Do you think the cost of living has been easing in Kenya for recent months? With the increase in fuel costs, millions of businesses shutting down, and people losing jobs, should the cost of living be high or low?
Well, according to the Kenya National Bureau of Statistics (KNBS), the inflation rate for the month of August was similar to that of the month of July at 4.36 percent.
Food and Non-Alcoholic Drinks’ Index decreased by 1.01 percent, while the year on year food inflation increased by 5.43 percent, in August 2020. This resulted from decreases in the prices of several food items
outweighing the increases.
“The price of onions, tomatoes, and spinach registered decreases of 16.38 percent, 12.05 and 7.51 percent respectively in August in comparison to July 2020,” said KNBS on Monday.
During the same period, prices of beans, mangoes, and peas increased by 2.17, 5.16, and 7.42 percent, respectively.
During the review period, the Housing, Water, Electricity, Gas, and Other Fuels Index, went up by 1.24 percent.
There was an increase in the cost of electricity and kerosene by 0.52 percent and 27.38 percent, respectively.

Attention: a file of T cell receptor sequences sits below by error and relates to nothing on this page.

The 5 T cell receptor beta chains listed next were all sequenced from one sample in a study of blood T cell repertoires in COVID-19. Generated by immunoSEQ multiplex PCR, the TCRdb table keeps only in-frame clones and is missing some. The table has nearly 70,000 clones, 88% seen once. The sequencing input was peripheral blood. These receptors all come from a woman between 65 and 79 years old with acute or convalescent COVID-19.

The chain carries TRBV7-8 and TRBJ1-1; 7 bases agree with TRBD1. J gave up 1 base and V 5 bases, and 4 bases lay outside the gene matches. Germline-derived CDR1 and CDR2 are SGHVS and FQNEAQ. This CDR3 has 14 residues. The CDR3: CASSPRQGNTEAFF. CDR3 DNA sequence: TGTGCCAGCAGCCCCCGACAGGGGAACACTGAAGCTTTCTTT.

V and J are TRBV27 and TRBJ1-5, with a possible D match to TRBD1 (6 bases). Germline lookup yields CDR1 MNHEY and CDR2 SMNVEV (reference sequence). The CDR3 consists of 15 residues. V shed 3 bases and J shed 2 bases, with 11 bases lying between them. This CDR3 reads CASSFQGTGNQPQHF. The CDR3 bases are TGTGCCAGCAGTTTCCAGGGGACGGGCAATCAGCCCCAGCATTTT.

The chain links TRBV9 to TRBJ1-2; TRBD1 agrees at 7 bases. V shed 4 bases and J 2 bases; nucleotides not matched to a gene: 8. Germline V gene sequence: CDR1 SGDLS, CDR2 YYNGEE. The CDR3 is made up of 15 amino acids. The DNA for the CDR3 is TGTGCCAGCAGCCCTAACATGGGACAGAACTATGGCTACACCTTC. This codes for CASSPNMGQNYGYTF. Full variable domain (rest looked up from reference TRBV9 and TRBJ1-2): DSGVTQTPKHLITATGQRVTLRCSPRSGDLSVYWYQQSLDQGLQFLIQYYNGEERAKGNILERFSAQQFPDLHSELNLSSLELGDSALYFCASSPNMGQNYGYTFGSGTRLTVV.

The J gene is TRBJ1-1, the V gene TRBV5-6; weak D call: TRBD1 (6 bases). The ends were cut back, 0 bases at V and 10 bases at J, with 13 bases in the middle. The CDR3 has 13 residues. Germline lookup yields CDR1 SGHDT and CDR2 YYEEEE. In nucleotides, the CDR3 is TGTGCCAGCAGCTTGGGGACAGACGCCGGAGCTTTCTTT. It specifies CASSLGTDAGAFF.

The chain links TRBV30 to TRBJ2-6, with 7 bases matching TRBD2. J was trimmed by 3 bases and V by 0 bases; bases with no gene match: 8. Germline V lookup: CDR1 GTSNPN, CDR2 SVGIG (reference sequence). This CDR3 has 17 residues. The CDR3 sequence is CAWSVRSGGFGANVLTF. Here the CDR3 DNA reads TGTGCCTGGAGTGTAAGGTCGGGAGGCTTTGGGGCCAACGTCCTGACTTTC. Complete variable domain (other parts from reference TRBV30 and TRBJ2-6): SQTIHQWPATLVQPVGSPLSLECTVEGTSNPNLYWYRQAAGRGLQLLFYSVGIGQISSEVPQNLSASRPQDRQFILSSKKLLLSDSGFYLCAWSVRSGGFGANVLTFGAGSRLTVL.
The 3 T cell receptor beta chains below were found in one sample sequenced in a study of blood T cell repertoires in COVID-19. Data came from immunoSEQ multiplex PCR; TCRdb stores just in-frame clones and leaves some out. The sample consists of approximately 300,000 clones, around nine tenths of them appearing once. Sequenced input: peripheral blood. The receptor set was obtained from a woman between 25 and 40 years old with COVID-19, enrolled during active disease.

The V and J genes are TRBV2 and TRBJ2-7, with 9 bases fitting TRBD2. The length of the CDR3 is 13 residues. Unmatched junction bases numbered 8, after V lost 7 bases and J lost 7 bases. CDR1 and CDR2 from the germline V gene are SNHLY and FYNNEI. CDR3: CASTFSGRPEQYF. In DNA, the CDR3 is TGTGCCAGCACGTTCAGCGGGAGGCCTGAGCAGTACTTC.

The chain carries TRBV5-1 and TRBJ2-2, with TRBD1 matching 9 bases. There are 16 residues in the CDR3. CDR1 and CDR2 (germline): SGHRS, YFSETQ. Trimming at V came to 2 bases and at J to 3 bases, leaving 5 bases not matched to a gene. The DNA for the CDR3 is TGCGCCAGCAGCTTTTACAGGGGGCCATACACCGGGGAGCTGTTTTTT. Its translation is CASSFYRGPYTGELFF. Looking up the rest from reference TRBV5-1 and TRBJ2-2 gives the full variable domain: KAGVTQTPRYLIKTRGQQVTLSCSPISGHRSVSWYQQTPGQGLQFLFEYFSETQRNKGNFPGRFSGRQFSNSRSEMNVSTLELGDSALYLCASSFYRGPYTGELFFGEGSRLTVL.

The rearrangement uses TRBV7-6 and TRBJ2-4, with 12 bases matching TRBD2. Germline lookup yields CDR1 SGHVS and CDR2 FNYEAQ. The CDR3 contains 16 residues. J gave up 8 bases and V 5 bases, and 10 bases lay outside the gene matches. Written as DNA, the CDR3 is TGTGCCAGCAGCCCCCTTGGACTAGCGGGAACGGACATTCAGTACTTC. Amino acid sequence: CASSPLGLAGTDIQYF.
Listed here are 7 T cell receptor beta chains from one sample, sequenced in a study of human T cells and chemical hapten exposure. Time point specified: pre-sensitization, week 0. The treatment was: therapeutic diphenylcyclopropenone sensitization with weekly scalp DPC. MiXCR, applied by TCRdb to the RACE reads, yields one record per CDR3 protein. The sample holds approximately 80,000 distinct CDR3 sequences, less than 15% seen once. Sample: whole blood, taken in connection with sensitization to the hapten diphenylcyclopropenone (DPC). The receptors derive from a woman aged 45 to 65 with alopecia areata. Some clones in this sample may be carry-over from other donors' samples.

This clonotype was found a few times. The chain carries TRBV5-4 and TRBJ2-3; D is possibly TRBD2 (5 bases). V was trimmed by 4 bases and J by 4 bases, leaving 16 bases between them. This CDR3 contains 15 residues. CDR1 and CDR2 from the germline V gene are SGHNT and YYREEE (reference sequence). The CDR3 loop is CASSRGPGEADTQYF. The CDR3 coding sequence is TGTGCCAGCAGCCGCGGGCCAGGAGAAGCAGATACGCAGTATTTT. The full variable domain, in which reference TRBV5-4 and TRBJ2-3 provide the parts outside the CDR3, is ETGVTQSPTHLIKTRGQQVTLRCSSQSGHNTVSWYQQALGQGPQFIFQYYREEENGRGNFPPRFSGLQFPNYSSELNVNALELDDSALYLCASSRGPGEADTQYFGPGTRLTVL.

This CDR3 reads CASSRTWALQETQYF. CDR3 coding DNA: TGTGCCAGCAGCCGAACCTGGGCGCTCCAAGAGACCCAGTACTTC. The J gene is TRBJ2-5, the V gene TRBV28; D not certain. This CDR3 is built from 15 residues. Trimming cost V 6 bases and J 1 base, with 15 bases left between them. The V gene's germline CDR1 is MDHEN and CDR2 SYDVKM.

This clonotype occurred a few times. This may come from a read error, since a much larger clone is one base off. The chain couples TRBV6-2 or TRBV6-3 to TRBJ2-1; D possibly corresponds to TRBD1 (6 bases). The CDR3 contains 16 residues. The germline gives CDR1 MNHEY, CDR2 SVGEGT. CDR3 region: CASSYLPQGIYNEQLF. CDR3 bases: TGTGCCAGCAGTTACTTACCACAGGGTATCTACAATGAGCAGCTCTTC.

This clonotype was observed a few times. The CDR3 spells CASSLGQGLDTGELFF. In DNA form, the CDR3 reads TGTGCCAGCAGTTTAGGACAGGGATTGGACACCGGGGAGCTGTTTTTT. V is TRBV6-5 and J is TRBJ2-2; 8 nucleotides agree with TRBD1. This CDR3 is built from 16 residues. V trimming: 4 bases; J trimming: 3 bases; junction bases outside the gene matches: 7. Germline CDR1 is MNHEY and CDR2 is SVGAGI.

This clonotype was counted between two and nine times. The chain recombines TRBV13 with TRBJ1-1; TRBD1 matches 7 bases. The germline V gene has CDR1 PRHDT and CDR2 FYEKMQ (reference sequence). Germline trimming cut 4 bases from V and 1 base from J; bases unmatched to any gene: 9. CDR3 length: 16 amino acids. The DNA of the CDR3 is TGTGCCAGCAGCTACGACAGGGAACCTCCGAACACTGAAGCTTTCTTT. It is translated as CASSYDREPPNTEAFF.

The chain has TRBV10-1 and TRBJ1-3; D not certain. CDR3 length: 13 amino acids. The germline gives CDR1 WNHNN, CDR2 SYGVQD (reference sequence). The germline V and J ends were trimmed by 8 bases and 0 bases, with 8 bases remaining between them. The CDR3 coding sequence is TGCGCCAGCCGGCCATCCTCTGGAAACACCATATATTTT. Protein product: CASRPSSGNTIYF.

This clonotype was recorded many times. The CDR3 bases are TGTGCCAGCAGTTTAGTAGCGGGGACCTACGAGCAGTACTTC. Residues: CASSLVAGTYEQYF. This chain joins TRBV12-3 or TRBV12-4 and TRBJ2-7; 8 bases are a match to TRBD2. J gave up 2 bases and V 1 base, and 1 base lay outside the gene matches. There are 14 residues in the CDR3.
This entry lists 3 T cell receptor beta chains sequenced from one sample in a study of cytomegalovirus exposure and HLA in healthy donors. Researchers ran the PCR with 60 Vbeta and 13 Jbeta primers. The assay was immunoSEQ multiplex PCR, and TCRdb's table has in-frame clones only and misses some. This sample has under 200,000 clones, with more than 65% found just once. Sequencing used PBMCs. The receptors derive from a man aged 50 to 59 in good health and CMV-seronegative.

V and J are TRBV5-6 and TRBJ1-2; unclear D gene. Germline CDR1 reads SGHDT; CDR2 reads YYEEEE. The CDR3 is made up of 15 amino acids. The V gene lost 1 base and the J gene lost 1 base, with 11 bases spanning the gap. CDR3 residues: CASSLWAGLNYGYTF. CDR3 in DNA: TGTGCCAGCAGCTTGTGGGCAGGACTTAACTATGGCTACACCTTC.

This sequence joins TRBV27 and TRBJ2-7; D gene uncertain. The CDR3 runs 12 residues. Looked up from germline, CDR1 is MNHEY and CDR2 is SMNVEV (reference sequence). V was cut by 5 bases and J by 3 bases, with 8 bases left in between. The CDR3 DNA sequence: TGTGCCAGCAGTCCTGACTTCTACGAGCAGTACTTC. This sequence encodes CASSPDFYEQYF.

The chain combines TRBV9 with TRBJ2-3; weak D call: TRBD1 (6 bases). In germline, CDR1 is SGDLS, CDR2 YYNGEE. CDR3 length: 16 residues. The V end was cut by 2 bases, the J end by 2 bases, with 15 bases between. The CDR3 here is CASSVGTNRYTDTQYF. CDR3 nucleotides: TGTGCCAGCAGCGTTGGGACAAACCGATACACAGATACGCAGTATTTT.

The Transport Index increased by 2.11 percent over the same period, mainly due to an increase in the pump prices of diesel and petrol by 2.97 percent and 3.41 percent, respectively.
In July, the National Treasury retained the inflation target at a median five percent for another calendar year as it sets the base on consumer costs as the enabler of its third medium-term plan implementation.
Normally, the inflation rate in Kenya is affected by an increase or reduction of fuel prices. In the past three months, the price of super petrol, diesel, and kerosene has been increasing steadily with the Energy and Petroleum Regulatory Authority (EPRA) attributing it to an increase in landing costs.
When the price of diesel, for instance, rises, prices of commodities often go up due to the increase in production costs since most manufacturers use diesel-powered generators to back up their energy demands.